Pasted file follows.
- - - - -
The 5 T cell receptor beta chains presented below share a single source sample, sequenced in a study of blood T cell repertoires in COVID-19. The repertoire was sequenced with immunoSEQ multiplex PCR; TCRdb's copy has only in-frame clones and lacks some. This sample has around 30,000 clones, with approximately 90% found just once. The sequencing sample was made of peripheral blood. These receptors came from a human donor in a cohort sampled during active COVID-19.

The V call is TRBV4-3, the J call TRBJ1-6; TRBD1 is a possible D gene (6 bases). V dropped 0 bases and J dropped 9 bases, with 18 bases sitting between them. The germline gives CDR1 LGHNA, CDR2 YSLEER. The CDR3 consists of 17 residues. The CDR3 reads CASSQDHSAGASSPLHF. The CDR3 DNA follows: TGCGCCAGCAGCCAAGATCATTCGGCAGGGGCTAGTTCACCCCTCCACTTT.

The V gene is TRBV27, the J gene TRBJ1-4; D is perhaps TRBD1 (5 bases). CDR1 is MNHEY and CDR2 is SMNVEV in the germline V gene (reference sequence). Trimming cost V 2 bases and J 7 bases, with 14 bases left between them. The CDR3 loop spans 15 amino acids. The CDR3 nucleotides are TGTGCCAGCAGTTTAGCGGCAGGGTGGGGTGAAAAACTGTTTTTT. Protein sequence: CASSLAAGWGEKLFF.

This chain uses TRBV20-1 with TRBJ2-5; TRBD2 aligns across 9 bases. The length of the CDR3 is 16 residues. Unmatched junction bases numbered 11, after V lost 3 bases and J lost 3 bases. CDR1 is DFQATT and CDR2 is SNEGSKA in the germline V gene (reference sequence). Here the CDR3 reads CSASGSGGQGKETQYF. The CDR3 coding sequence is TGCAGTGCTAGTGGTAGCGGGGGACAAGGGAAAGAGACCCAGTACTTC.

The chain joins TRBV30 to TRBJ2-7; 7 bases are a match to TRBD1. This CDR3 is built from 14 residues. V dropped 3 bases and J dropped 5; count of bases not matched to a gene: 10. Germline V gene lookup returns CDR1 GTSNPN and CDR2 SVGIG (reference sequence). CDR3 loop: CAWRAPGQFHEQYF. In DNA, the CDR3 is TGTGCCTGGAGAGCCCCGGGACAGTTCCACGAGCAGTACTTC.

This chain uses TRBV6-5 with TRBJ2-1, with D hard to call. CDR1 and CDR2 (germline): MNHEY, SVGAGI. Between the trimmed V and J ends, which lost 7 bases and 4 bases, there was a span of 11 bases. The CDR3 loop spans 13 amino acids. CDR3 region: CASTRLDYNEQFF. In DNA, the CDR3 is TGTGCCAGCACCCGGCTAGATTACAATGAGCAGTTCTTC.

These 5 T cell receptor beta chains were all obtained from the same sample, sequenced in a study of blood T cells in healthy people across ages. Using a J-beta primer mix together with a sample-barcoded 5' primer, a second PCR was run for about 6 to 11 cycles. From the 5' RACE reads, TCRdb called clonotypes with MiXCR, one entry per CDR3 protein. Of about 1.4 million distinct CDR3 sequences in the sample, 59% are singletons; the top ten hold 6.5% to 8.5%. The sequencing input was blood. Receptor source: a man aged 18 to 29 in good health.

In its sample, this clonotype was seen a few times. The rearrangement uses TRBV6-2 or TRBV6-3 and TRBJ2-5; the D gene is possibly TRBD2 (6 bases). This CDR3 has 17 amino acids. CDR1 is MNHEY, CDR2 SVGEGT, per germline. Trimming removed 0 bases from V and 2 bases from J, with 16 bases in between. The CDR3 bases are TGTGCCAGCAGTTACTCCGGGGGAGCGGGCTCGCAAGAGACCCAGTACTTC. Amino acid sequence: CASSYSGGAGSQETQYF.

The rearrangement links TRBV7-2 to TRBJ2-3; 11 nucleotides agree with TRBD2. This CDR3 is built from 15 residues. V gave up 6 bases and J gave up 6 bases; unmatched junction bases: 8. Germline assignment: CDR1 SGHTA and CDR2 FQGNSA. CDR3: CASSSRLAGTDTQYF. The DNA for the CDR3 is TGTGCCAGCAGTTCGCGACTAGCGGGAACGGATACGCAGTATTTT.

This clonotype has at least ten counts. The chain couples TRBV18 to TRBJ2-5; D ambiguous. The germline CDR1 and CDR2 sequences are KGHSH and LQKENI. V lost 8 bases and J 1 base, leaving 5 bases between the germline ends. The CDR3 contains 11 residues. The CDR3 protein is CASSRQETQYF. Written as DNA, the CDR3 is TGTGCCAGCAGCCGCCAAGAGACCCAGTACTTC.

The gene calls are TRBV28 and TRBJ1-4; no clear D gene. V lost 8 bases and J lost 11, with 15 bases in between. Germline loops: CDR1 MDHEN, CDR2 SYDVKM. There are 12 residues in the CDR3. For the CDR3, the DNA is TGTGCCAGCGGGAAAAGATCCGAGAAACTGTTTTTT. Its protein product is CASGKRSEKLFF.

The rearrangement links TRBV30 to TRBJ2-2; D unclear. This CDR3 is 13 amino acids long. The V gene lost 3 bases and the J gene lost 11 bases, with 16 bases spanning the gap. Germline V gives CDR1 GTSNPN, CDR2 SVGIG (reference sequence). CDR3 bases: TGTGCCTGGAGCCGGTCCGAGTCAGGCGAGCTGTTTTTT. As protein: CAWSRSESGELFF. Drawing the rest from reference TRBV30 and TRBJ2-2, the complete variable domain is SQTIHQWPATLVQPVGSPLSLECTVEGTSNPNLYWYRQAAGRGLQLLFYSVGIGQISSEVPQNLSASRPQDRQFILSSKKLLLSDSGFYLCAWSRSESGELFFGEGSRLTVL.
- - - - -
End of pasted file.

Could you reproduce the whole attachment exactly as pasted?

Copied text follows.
The 5 T cell receptor beta chains presented below share a single source sample, sequenced in a study of blood T cell repertoires in COVID-19. The repertoire was sequenced with immunoSEQ multiplex PCR; TCRdb's copy has only in-frame clones and lacks some. This sample has around 30,000 clones, with approximately 90% found just once. The sequencing sample was made of peripheral blood. These receptors came from a human donor in a cohort sampled during active COVID-19.

The V call is TRBV4-3, the J call TRBJ1-6; TRBD1 is a possible D gene (6 bases). V dropped 0 bases and J dropped 9 bases, with 18 bases sitting between them. The germline gives CDR1 LGHNA, CDR2 YSLEER. The CDR3 consists of 17 residues. The CDR3 reads CASSQDHSAGASSPLHF. The CDR3 DNA follows: TGCGCCAGCAGCCAAGATCATTCGGCAGGGGCTAGTTCACCCCTCCACTTT.

The V gene is TRBV27, the J gene TRBJ1-4; D is perhaps TRBD1 (5 bases). CDR1 is MNHEY and CDR2 is SMNVEV in the germline V gene (reference sequence). Trimming cost V 2 bases and J 7 bases, with 14 bases left between them. The CDR3 loop spans 15 amino acids. The CDR3 nucleotides are TGTGCCAGCAGTTTAGCGGCAGGGTGGGGTGAAAAACTGTTTTTT. Protein sequence: CASSLAAGWGEKLFF.

This chain uses TRBV20-1 with TRBJ2-5; TRBD2 aligns across 9 bases. The length of the CDR3 is 16 residues. Unmatched junction bases numbered 11, after V lost 3 bases and J lost 3 bases. CDR1 is DFQATT and CDR2 is SNEGSKA in the germline V gene (reference sequence). Here the CDR3 reads CSASGSGGQGKETQYF. The CDR3 coding sequence is TGCAGTGCTAGTGGTAGCGGGGGACAAGGGAAAGAGACCCAGTACTTC.

The chain joins TRBV30 to TRBJ2-7; 7 bases are a match to TRBD1. This CDR3 is built from 14 residues. V dropped 3 bases and J dropped 5; count of bases not matched to a gene: 10. Germline V gene lookup returns CDR1 GTSNPN and CDR2 SVGIG (reference sequence). CDR3 loop: CAWRAPGQFHEQYF. In DNA, the CDR3 is TGTGCCTGGAGAGCCCCGGGACAGTTCCACGAGCAGTACTTC.

This chain uses TRBV6-5 with TRBJ2-1, with D hard to call. CDR1 and CDR2 (germline): MNHEY, SVGAGI. Between the trimmed V and J ends, which lost 7 bases and 4 bases, there was a span of 11 bases. The CDR3 loop spans 13 amino acids. CDR3 region: CASTRLDYNEQFF. In DNA, the CDR3 is TGTGCCAGCACCCGGCTAGATTACAATGAGCAGTTCTTC.

These 5 T cell receptor beta chains were all obtained from the same sample, sequenced in a study of blood T cells in healthy people across ages. Using a J-beta primer mix together with a sample-barcoded 5' primer, a second PCR was run for about 6 to 11 cycles. From the 5' RACE reads, TCRdb called clonotypes with MiXCR, one entry per CDR3 protein. Of about 1.4 million distinct CDR3 sequences in the sample, 59% are singletons; the top ten hold 6.5% to 8.5%. The sequencing input was blood. Receptor source: a man aged 18 to 29 in good health.

In its sample, this clonotype was seen a few times. The rearrangement uses TRBV6-2 or TRBV6-3 and TRBJ2-5; the D gene is possibly TRBD2 (6 bases). This CDR3 has 17 amino acids. CDR1 is MNHEY, CDR2 SVGEGT, per germline. Trimming removed 0 bases from V and 2 bases from J, with 16 bases in between. The CDR3 bases are TGTGCCAGCAGTTACTCCGGGGGAGCGGGCTCGCAAGAGACCCAGTACTTC. Amino acid sequence: CASSYSGGAGSQETQYF.

The rearrangement links TRBV7-2 to TRBJ2-3; 11 nucleotides agree with TRBD2. This CDR3 is built from 15 residues. V gave up 6 bases and J gave up 6 bases; unmatched junction bases: 8. Germline assignment: CDR1 SGHTA and CDR2 FQGNSA. CDR3: CASSSRLAGTDTQYF. The DNA for the CDR3 is TGTGCCAGCAGTTCGCGACTAGCGGGAACGGATACGCAGTATTTT.

This clonotype has at least ten counts. The chain couples TRBV18 to TRBJ2-5; D ambiguous. The germline CDR1 and CDR2 sequences are KGHSH and LQKENI. V lost 8 bases and J 1 base, leaving 5 bases between the germline ends. The CDR3 contains 11 residues. The CDR3 protein is CASSRQETQYF. Written as DNA, the CDR3 is TGTGCCAGCAGCCGCCAAGAGACCCAGTACTTC.

The gene calls are TRBV28 and TRBJ1-4; no clear D gene. V lost 8 bases and J lost 11, with 15 bases in between. Germline loops: CDR1 MDHEN, CDR2 SYDVKM. There are 12 residues in the CDR3. For the CDR3, the DNA is TGTGCCAGCGGGAAAAGATCCGAGAAACTGTTTTTT. Its protein product is CASGKRSEKLFF.

The rearrangement links TRBV30 to TRBJ2-2; D unclear. This CDR3 is 13 amino acids long. The V gene lost 3 bases and the J gene lost 11 bases, with 16 bases spanning the gap. Germline V gives CDR1 GTSNPN, CDR2 SVGIG (reference sequence). CDR3 bases: TGTGCCTGGAGCCGGTCCGAGTCAGGCGAGCTGTTTTTT. As protein: CAWSRSESGELFF. Drawing the rest from reference TRBV30 and TRBJ2-2, the complete variable domain is SQTIHQWPATLVQPVGSPLSLECTVEGTSNPNLYWYRQAAGRGLQLLFYSVGIGQISSEVPQNLSASRPQDRQFILSSKKLLLSDSGFYLCAWSRSESGELFFGEGSRLTVL.